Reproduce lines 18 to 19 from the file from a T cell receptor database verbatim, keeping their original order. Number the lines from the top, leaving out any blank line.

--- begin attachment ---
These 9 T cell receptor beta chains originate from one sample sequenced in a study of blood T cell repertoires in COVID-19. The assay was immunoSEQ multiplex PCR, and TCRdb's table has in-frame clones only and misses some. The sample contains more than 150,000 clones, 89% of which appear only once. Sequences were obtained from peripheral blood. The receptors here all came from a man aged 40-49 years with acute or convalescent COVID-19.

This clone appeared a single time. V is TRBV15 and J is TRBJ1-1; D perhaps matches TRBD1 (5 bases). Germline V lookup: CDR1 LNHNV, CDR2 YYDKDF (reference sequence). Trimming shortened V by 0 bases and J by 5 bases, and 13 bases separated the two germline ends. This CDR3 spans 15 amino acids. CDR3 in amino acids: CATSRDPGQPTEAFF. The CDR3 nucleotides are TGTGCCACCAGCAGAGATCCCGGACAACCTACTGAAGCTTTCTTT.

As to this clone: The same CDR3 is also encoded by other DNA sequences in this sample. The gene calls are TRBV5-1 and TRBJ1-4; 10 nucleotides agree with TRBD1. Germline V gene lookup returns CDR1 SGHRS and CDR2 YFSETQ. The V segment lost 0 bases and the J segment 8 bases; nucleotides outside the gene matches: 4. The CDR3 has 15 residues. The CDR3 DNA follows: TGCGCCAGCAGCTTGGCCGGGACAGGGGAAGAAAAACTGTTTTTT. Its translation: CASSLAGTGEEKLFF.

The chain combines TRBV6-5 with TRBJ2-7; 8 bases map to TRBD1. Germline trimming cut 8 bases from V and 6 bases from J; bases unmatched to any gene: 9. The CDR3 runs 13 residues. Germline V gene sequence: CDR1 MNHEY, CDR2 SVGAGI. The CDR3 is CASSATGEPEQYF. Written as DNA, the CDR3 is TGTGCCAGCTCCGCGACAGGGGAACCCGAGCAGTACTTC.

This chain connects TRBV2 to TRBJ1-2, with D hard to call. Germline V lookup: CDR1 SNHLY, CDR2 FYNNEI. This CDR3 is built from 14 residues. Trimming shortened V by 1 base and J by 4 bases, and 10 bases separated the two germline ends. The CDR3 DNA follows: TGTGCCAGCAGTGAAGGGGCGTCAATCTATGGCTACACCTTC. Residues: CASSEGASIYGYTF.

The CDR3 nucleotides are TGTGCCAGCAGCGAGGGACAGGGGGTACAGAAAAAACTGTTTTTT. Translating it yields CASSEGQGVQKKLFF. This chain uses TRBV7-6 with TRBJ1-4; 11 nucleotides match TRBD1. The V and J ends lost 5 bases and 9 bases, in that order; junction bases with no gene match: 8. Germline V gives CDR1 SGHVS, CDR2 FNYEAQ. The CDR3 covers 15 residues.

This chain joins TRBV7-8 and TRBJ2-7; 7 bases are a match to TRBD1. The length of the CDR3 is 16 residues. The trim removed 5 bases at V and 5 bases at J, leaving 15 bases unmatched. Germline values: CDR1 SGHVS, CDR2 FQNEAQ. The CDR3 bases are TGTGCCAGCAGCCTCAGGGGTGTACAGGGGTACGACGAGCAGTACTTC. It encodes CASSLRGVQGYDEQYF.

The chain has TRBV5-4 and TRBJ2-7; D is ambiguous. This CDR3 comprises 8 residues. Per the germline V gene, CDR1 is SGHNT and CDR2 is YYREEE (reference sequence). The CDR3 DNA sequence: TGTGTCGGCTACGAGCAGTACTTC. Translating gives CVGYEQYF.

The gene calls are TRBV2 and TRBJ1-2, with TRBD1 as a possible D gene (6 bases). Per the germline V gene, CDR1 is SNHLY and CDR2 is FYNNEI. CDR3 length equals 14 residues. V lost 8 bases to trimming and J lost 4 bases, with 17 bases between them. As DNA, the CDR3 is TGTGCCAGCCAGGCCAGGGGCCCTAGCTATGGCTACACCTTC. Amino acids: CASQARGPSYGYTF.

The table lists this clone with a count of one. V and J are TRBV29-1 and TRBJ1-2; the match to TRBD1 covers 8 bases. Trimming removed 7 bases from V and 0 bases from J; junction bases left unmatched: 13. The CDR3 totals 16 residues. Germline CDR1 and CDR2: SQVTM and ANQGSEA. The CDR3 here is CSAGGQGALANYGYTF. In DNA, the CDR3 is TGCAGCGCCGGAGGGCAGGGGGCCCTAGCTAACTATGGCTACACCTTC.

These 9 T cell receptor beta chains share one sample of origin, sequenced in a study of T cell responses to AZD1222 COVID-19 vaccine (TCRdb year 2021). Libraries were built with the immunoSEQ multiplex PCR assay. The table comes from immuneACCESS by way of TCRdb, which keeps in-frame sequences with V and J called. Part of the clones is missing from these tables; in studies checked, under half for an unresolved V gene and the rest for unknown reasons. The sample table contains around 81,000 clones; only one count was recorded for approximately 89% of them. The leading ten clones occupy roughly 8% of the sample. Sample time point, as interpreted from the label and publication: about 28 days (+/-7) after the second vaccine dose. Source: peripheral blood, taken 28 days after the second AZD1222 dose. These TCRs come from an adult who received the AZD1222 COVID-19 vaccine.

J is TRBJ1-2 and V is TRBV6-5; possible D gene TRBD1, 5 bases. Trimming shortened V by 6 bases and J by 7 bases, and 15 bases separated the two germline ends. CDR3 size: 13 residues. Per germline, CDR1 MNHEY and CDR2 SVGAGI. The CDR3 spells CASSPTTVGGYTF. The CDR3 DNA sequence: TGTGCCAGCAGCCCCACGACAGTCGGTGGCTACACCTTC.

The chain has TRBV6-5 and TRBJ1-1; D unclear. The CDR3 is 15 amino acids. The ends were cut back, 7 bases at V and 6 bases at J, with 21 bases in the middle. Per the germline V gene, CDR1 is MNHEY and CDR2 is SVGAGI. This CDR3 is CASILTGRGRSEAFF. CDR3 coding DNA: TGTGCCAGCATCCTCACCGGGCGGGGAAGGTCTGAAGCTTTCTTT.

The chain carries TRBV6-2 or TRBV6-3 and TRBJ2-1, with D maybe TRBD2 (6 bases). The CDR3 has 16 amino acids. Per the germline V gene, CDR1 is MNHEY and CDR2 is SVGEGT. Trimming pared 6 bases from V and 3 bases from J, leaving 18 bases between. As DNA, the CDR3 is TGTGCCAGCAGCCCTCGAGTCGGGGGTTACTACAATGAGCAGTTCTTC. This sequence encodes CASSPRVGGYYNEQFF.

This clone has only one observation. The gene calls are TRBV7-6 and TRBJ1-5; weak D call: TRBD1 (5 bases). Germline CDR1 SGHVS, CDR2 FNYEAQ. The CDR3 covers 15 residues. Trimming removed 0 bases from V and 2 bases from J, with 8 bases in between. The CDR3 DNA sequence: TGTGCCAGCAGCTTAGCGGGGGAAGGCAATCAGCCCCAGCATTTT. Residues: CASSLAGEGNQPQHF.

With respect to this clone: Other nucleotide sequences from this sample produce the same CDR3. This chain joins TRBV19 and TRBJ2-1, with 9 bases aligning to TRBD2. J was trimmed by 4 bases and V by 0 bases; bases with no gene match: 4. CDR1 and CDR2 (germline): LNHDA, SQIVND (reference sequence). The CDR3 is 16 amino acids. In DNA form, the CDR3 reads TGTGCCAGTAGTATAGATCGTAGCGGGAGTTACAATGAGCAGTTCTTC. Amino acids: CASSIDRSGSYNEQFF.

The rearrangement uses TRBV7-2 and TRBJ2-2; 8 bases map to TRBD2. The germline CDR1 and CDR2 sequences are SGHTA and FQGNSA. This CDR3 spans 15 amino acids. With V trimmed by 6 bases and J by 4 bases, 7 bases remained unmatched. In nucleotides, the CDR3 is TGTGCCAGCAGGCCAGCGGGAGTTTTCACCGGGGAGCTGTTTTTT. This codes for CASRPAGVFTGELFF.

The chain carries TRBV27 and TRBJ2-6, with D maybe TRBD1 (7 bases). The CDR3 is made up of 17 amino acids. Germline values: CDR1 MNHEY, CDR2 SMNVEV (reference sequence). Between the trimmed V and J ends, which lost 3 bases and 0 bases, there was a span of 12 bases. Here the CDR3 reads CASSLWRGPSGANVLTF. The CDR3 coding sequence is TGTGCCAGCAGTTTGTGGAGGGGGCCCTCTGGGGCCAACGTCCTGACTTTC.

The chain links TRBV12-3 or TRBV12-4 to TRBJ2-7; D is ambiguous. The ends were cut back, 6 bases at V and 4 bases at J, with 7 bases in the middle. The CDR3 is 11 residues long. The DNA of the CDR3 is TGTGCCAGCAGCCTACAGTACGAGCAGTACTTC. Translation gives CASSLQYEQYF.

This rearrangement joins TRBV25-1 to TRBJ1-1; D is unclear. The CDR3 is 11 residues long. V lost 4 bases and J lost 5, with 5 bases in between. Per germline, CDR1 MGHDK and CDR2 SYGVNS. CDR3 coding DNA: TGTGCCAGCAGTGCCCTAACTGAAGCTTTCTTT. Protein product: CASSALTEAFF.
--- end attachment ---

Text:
The chain carries TRBV27 and TRBJ2-6, with D maybe TRBD1 (7 bases). The CDR3 is made up of 17 amino acids. Germline values: CDR1 MNHEY, CDR2 SMNVEV (reference sequence). Between the trimmed V and J ends, which lost 3 bases and 0 bases, there was a span of 12 bases. Here the CDR3 reads CASSLWRGPSGANVLTF. The CDR3 coding sequence is TGTGCCAGCAGTTTGTGGAGGGGGCCCTCTGGGGCCAACGTCCTGACTTTC.

The chain links TRBV12-3 or TRBV12-4 to TRBJ2-7; D is ambiguous. The ends were cut back, 6 bases at V and 4 bases at J, with 7 bases in the middle. The CDR3 is 11 residues long. The DNA of the CDR3 is TGTGCCAGCAGCCTACAGTACGAGCAGTACTTC. Translation gives CASSLQYEQYF.